Things Have Changed?! | Connect and Discuss! | Forum

 
You must be logged in to post Login


Lost Your Password?

Search Forums:


 






Minimum search word length is 4 characters – Maximum search word length is 84 characters
Wildcard Usage:
*  matches any number of characters    %  matches exactly one character

Things Have Changed?!
Read original blog post

No Tags
UserPost

7:18 am
May 9, 2011


christian briggs

Bloomington, IN

Admin

posts 71

1
0

We aren't sure what has happened, but the transmission Dorthea we found from Dorthea today is very different from her previous ones. Here it is:

http://www.youtube.com/watch?v…..4K3aIfA4iA

To help her out, we should probably explore two big questions:

  1. What events of the past 24 hours might have happened that are having big negative effects on Dorthea in 2036?
  2. What might your groups be doing differently to help achieve your goal of creating an Ignite talk that will help to change that future?

On the first question, Inna Kouper sent the following thoughts for us to post here. Could the fact that this is starting to take effect today be affecting Dorthea in 2036?

The following news a couple of days ago made me (Inna) think about our
relationship to others and the environment again:
http://www1.eere.energy.gov/bi…..s_id=16950 As
part of the Obama Administration’s comprehensive plan to address
rising gas prices, DOE and USDA announced that $47 million will be
given to support the production of biofuels and bioenergy. This will
help reduce U.S. oil imports, support rural America, create clean
energy jobs, and reduce greenhouse gas emissions.
I won't say for sure that this will have the negative impact, but I'd
really like to know whether we can be so sure about the positive
impact. For example, biofuel research and production requires huge
areas of land devoted to that. Basically, we'll need lots of corn and
other crops. How will this affect everything else in the environment?
TIME magazine seems to think that the impact might be negative
(http://www.time.com/time/magaz…..75,00.html).
How can we as citizens make our informed decisions about this issue?

On the second question, i (Christian) would point out that the TTB teams are starting to use some innovative ways to work toward our shared goal of improving the future. One team, for example, has created a Twitter list for their team, so that all of their communications show up in one place. Other teams have been using photos on Foursquare as a way of communicating. Despite this progress, though, we clearly need to start focusing our efforts. You may need to start some group critical thinking with your group about the one or two things that might get Dorthea out of whatever situation she is in. There may be many causes, of course, but the sooner your groups can find one cause to address and lay a plan for acting on it, the better off Dorthea will probably be. Remember that the purpose of your Ignite talks on Thursday will be to argue for this plan of action.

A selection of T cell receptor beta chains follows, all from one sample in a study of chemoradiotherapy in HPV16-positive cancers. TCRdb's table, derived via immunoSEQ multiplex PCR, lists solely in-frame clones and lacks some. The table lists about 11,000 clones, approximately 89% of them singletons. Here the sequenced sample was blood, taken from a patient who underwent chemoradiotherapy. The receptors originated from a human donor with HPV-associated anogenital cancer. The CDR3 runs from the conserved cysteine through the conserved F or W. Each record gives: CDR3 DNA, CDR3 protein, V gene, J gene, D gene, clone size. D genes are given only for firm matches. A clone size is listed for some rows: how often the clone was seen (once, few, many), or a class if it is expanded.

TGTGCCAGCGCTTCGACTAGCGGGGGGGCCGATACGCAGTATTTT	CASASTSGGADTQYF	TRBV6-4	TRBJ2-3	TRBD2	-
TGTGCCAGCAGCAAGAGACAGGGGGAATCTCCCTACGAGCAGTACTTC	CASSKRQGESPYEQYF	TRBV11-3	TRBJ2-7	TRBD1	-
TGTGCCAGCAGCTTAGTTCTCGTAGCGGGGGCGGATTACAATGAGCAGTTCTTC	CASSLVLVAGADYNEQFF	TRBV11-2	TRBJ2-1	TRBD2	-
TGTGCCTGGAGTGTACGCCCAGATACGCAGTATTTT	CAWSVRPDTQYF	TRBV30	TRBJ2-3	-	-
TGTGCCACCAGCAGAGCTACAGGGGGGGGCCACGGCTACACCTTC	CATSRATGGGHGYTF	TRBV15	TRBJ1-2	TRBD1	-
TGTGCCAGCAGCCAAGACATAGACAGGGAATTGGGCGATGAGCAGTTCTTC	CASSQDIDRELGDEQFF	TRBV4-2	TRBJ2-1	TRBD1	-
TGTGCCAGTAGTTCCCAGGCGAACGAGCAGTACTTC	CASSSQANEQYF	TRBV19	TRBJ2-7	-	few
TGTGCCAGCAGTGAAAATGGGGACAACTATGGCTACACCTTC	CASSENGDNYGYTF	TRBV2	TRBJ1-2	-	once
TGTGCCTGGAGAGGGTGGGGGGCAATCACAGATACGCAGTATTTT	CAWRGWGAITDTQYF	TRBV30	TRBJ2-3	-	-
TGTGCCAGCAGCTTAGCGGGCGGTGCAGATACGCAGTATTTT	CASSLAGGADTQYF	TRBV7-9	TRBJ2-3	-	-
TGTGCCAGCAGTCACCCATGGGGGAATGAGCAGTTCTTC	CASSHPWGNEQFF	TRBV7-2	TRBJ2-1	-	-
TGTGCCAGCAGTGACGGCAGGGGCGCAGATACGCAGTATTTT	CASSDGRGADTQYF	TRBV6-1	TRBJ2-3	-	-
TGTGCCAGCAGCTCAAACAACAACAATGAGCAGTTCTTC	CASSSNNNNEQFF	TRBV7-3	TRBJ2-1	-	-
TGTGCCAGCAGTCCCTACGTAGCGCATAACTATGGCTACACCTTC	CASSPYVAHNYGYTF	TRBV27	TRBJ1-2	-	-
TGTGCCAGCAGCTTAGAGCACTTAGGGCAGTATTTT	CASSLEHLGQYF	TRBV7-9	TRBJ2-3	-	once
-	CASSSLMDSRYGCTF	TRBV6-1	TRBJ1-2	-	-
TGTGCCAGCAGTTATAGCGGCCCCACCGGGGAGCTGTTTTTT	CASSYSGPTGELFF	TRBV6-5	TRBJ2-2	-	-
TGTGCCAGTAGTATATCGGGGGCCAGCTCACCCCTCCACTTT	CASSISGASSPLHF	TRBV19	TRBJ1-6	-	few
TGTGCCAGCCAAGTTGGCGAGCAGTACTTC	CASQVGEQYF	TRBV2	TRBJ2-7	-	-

Read original blog post

8:00 am
May 9, 2011


Craiginb

Bloomington

Member

posts 20

2
0

BioFuels don't need to use food crops like corn for fuel; and can instead come from algae.  Algae can be grown in vertical stations and so won't need as much land as food crops.  Algae can also use C02 and so reduce the amount of that gas.  Algae can also use municipal waste for fertilizer. On the other hand if algae is allowed to decompose in its watery home it will produce methane; a much worse greenhouse gas than CO2.

Will the BioFuel manufacturing facilities build vertically? 

 

8:54 pm
May 9, 2011


AnnaAnastasia

Bloomington

Member

posts 21

3
0

Also regarding the last 24 hours…the flooding of the Mississippi is threatening Memphis and other communities.  I'm sure some of the communities that might be growing corn for (one type of) biofuel would be along the Mississippi, specifically in Illinois and Iowa.  I don't know a lot about the decision to save Cairo, IL by blowing up a levee.  But it seems like a classic case of trying to do what's best in the first place (building the levee), then having to modify strategy (blowing it up), while both measures aren't necessarily strong enough to address the real issue (the possibility that a changing climate might result in more permanent flooding). 

 

There are plenty of communities along the Mississippi that are economically struggling.  If there are more weather disasters along the Mississppi a la Hurricane Katrina, there could be widespread migration and economic instability.  Add fluctuating energy prices (because of the decimation of biofuel production and a major shipping avenue), and the fact that much food is grown along the Mississippi, and we have a recipe for disaster.

 

Sounds like we'd better get working on our presentations!!

No Tags


 

Comments are closed.